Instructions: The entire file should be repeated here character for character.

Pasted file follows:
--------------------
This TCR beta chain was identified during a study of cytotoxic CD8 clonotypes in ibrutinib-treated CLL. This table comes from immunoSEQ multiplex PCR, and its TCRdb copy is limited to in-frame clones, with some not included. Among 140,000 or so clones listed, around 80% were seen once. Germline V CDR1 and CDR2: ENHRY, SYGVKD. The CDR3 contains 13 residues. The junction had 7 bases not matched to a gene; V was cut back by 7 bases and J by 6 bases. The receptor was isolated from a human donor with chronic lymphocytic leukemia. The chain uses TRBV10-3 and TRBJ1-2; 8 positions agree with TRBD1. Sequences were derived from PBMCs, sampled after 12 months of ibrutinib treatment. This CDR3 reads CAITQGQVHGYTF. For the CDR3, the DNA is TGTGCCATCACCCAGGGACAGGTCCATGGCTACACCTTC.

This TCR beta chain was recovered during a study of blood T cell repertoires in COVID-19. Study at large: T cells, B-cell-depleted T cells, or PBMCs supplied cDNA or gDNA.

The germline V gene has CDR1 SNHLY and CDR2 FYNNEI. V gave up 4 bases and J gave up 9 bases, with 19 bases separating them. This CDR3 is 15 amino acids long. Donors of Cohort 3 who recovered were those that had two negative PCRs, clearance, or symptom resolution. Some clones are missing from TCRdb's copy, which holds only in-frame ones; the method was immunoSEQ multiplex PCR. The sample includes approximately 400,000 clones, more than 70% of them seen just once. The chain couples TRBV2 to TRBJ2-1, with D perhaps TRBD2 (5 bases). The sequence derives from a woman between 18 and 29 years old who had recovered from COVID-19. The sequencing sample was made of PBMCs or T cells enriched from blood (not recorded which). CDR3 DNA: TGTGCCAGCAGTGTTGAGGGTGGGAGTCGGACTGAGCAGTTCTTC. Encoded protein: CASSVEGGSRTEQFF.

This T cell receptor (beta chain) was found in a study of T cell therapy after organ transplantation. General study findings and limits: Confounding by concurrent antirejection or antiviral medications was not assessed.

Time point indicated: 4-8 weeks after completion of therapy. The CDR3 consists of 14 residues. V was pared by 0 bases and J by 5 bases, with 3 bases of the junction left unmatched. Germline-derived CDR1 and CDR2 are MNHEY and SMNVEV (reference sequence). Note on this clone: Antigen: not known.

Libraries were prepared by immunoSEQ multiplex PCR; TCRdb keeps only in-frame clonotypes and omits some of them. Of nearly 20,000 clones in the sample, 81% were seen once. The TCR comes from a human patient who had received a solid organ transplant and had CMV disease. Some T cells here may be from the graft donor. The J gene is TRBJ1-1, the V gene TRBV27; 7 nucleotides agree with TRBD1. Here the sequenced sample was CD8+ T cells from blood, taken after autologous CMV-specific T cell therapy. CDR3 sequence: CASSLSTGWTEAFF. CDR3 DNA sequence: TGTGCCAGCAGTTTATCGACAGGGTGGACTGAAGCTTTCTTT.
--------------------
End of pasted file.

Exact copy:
This TCR beta chain was identified during a study of cytotoxic CD8 clonotypes in ibrutinib-treated CLL. This table comes from immunoSEQ multiplex PCR, and its TCRdb copy is limited to in-frame clones, with some not included. Among 140,000 or so clones listed, around 80% were seen once. Germline V CDR1 and CDR2: ENHRY, SYGVKD. The CDR3 contains 13 residues. The junction had 7 bases not matched to a gene; V was cut back by 7 bases and J by 6 bases. The receptor was isolated from a human donor with chronic lymphocytic leukemia. The chain uses TRBV10-3 and TRBJ1-2; 8 positions agree with TRBD1. Sequences were derived from PBMCs, sampled after 12 months of ibrutinib treatment. This CDR3 reads CAITQGQVHGYTF. For the CDR3, the DNA is TGTGCCATCACCCAGGGACAGGTCCATGGCTACACCTTC.

This TCR beta chain was recovered during a study of blood T cell repertoires in COVID-19. Study at large: T cells, B-cell-depleted T cells, or PBMCs supplied cDNA or gDNA.

The germline V gene has CDR1 SNHLY and CDR2 FYNNEI. V gave up 4 bases and J gave up 9 bases, with 19 bases separating them. This CDR3 is 15 amino acids long. Donors of Cohort 3 who recovered were those that had two negative PCRs, clearance, or symptom resolution. Some clones are missing from TCRdb's copy, which holds only in-frame ones; the method was immunoSEQ multiplex PCR. The sample includes approximately 400,000 clones, more than 70% of them seen just once. The chain couples TRBV2 to TRBJ2-1, with D perhaps TRBD2 (5 bases). The sequence derives from a woman between 18 and 29 years old who had recovered from COVID-19. The sequencing sample was made of PBMCs or T cells enriched from blood (not recorded which). CDR3 DNA: TGTGCCAGCAGTGTTGAGGGTGGGAGTCGGACTGAGCAGTTCTTC. Encoded protein: CASSVEGGSRTEQFF.

This T cell receptor (beta chain) was found in a study of T cell therapy after organ transplantation. General study findings and limits: Confounding by concurrent antirejection or antiviral medications was not assessed.

Time point indicated: 4-8 weeks after completion of therapy. The CDR3 consists of 14 residues. V was pared by 0 bases and J by 5 bases, with 3 bases of the junction left unmatched. Germline-derived CDR1 and CDR2 are MNHEY and SMNVEV (reference sequence). Note on this clone: Antigen: not known.

Libraries were prepared by immunoSEQ multiplex PCR; TCRdb keeps only in-frame clonotypes and omits some of them. Of nearly 20,000 clones in the sample, 81% were seen once. The TCR comes from a human patient who had received a solid organ transplant and had CMV disease. Some T cells here may be from the graft donor. The J gene is TRBJ1-1, the V gene TRBV27; 7 nucleotides agree with TRBD1. Here the sequenced sample was CD8+ T cells from blood, taken after autologous CMV-specific T cell therapy. CDR3 sequence: CASSLSTGWTEAFF. CDR3 DNA sequence: TGTGCCAGCAGTTTATCGACAGGGTGGACTGAAGCTTTCTTT.